The next piece of the puzzle was to decide what I was going to send. It was at this point that I decided that I should probably come up with some kind of use case for this little technologically jolly; otherwise I would just be chucking information around from browser to browser for no good reason.

I didn’t want something to “real life” as that would lead to all sorts of complications that I just didn’t want to consider. As such I took a real world situation and simplified it into the following: Every Monday morning as a team we all jump on Skype (we’re spread right around the world) and go through pertinent Accounts, Opportunities and Cases to ensure we’re all up to date (we go through JIRA too but that’s completely out of scope). A kind of weekly stand up, but not! The trouble is people are rarely looking at the record we happen to be discussing which, more frequently than it should, leads to the inevitable: “which Account is this again?” question. It’s boring, time consuming and downright frustrating. Therefore using this code it should be possible for one person to navigate to a Salesforce record and for everyone else on the call to have their browser display that record too. We don’t need to see visual force pages or reports, just records.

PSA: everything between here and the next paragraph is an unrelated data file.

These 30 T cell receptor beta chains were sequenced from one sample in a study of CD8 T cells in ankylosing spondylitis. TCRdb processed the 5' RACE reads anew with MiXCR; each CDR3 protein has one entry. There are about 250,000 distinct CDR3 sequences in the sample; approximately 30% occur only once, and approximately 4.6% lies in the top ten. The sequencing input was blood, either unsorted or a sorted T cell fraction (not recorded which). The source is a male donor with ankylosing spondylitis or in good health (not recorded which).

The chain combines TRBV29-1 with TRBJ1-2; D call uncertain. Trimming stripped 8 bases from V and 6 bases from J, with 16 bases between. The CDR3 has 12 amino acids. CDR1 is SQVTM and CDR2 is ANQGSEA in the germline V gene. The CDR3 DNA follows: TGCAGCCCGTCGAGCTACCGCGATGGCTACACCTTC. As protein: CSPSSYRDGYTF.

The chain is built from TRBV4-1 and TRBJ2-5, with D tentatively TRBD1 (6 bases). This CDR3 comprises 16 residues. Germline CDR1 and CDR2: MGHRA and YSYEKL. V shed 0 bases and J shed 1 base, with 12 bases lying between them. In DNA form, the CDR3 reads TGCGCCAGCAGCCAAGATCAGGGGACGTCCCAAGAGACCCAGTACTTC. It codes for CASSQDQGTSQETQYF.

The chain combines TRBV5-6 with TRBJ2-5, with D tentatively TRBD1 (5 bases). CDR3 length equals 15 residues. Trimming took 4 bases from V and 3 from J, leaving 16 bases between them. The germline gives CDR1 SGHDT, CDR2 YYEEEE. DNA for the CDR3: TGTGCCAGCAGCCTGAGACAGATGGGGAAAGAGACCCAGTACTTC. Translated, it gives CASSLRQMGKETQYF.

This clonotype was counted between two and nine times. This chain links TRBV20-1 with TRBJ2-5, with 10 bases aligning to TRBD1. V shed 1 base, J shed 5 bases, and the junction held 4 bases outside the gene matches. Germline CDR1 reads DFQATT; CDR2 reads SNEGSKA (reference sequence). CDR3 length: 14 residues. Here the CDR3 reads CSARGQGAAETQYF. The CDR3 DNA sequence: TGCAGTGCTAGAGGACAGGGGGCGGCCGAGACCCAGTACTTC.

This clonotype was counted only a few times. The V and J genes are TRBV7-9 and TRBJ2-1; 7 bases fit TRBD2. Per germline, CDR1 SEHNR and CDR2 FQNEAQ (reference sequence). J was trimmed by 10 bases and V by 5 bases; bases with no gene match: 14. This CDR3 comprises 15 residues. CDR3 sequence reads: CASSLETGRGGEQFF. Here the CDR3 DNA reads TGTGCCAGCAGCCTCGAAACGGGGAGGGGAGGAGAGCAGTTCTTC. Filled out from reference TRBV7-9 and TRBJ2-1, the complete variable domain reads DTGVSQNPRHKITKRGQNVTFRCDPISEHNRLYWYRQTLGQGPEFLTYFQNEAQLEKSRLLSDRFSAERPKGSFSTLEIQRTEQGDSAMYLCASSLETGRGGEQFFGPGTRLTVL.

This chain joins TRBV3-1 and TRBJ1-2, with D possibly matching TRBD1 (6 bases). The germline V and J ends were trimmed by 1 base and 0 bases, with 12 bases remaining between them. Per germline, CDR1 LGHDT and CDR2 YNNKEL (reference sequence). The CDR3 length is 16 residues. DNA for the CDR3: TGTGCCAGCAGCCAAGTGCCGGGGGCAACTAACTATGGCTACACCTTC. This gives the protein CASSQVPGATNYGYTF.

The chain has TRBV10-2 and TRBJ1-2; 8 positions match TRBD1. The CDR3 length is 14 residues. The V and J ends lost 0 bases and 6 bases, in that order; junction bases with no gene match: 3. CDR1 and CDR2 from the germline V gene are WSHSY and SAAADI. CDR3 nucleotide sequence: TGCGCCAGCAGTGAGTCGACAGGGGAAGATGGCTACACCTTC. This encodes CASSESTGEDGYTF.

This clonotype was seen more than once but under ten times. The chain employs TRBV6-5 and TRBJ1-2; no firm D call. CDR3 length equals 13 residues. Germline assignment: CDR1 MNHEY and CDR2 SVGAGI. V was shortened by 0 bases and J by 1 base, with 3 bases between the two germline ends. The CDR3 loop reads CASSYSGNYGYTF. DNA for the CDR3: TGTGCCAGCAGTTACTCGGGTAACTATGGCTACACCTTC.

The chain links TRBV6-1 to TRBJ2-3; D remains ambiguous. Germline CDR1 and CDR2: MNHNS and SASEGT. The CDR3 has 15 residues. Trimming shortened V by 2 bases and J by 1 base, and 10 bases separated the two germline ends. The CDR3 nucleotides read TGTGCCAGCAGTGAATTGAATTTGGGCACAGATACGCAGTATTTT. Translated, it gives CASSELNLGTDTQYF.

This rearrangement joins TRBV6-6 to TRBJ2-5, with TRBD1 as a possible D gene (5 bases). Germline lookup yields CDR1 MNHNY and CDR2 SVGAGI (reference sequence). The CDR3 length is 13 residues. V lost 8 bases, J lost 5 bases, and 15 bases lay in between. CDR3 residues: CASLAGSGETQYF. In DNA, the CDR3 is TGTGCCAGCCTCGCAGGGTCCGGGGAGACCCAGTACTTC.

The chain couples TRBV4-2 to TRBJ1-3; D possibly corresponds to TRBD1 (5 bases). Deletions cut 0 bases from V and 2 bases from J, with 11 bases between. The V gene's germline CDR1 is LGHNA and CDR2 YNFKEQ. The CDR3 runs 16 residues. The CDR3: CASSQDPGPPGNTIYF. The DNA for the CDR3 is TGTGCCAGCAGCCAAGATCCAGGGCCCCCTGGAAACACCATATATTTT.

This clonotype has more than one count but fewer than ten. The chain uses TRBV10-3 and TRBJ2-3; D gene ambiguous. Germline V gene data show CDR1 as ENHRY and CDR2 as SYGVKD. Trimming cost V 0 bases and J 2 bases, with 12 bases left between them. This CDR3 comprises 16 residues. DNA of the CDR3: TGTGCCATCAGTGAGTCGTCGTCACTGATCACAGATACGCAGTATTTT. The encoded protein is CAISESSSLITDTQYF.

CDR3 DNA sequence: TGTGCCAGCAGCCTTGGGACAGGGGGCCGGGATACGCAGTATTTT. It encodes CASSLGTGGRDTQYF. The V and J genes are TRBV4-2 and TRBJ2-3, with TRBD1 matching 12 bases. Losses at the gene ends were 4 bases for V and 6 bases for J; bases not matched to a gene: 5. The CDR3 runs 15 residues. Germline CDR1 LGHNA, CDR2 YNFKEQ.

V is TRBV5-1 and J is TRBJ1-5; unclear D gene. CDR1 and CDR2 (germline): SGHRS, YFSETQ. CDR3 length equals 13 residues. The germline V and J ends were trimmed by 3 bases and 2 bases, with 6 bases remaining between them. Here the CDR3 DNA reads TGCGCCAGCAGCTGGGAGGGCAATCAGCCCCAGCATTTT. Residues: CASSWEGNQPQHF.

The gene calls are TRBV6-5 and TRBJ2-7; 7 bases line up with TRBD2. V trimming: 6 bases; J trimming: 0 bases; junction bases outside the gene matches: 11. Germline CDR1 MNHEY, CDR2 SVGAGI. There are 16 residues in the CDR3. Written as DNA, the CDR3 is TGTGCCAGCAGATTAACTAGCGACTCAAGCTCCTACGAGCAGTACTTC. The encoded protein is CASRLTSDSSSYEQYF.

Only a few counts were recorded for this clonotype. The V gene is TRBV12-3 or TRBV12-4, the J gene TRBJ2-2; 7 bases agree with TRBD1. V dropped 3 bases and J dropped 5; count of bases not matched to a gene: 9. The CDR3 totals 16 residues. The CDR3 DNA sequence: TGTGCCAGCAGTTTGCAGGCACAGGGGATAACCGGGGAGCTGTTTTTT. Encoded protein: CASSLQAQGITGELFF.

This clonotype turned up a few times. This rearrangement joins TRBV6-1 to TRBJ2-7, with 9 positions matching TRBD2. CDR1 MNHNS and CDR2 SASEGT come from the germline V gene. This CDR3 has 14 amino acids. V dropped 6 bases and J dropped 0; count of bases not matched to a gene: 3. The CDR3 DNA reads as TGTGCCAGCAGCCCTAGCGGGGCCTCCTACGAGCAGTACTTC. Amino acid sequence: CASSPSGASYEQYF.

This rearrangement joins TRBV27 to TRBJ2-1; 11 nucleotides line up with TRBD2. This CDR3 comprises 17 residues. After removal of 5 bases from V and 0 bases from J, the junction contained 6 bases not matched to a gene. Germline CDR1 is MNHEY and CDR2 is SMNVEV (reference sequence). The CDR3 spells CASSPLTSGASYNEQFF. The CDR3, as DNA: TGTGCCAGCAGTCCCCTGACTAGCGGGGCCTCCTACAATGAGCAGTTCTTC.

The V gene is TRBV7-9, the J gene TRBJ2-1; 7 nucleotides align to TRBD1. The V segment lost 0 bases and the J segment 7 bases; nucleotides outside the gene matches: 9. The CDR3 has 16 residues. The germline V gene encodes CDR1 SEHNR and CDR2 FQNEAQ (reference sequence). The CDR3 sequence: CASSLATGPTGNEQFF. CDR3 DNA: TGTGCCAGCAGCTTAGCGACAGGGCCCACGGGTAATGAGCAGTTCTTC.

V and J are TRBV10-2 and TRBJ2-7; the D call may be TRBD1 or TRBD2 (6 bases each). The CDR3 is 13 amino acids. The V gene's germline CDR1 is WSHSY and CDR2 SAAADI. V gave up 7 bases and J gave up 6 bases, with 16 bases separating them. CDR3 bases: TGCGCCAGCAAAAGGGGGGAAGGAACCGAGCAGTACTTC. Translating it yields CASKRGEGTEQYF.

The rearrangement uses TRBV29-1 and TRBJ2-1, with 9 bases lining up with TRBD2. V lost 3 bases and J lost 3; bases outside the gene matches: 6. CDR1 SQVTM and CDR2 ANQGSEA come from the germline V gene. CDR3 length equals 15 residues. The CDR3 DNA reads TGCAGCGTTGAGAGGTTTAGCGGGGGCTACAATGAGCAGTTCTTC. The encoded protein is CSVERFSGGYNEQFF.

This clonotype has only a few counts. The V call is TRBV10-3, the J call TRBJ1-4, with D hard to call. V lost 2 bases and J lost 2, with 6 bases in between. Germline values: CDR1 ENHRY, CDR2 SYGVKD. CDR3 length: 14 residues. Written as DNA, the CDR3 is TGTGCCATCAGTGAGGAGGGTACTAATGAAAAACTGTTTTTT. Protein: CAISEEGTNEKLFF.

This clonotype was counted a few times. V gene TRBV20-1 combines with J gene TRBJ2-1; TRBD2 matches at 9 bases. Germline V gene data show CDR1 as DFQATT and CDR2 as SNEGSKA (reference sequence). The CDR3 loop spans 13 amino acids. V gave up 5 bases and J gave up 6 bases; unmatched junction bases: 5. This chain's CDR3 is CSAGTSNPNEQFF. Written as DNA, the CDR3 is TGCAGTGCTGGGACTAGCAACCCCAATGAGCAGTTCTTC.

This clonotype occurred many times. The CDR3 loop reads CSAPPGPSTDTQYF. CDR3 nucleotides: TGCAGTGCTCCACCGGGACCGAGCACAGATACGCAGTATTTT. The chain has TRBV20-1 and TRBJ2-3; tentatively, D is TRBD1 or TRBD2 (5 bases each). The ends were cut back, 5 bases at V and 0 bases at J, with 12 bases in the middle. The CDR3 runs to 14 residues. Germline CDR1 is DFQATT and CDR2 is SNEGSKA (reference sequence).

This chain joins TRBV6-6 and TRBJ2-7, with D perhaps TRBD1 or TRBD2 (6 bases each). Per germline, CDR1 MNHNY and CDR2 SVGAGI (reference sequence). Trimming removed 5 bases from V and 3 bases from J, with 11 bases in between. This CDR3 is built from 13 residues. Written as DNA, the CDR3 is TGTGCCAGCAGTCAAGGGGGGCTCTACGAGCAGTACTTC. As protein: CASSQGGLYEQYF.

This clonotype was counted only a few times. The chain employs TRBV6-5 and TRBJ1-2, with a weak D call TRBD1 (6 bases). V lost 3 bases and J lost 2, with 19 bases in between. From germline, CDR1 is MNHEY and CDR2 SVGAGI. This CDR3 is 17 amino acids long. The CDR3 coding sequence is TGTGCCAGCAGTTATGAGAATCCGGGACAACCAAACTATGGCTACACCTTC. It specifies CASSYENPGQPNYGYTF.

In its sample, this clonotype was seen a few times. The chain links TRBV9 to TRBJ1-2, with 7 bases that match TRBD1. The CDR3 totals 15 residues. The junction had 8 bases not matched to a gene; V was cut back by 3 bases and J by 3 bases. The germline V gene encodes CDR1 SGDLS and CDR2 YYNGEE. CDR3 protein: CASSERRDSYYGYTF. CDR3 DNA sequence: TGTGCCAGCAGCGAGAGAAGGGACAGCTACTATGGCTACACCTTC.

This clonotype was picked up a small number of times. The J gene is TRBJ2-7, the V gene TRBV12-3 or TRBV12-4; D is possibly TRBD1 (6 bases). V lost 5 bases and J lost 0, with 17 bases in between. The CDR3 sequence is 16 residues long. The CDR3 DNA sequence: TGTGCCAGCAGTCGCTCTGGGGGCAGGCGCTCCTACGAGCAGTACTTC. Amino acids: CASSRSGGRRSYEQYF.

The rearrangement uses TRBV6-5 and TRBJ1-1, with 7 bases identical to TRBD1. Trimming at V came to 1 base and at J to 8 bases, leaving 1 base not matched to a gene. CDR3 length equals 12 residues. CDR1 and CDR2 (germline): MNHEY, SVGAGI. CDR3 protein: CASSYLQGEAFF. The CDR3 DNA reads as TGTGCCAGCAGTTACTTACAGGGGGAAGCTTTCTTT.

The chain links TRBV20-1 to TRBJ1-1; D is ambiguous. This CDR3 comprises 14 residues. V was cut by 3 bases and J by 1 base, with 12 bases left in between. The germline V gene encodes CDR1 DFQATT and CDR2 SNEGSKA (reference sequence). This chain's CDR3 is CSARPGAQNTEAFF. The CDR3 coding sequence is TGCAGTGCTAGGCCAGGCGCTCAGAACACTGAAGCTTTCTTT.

This slightly factious use case neatly gave me the answer to the question of what to broadcast: the currently viewed record.

How to Broadcast

Whilst part of me wanted desperately to write an APEX wrapper for the PubNub API I decided that simply inspecting the URL of the current page via JavaScript and broadcasting that via the standard, simple, PubNub JavaScript API would be my quickest and most reliable route to success. In actual fact it’s probably the only really sensible way to do this as the browser is the best place to see what the user is currently viewing – trying to write this in APEX would be impossible.

When I looked at the PubNub JavaScript API I knew that this was going to be incredible simple to code this up. The only question was were to put it so that it appeared on every page. This lead me to TehNrd’s article on Showing and Hiding Buttons on Page Layouts in this he also needed to have some JavaScript on every page. He actually goes one step further than I needed to by including the Salesforce API library – I just need to make sure this executes all of the time.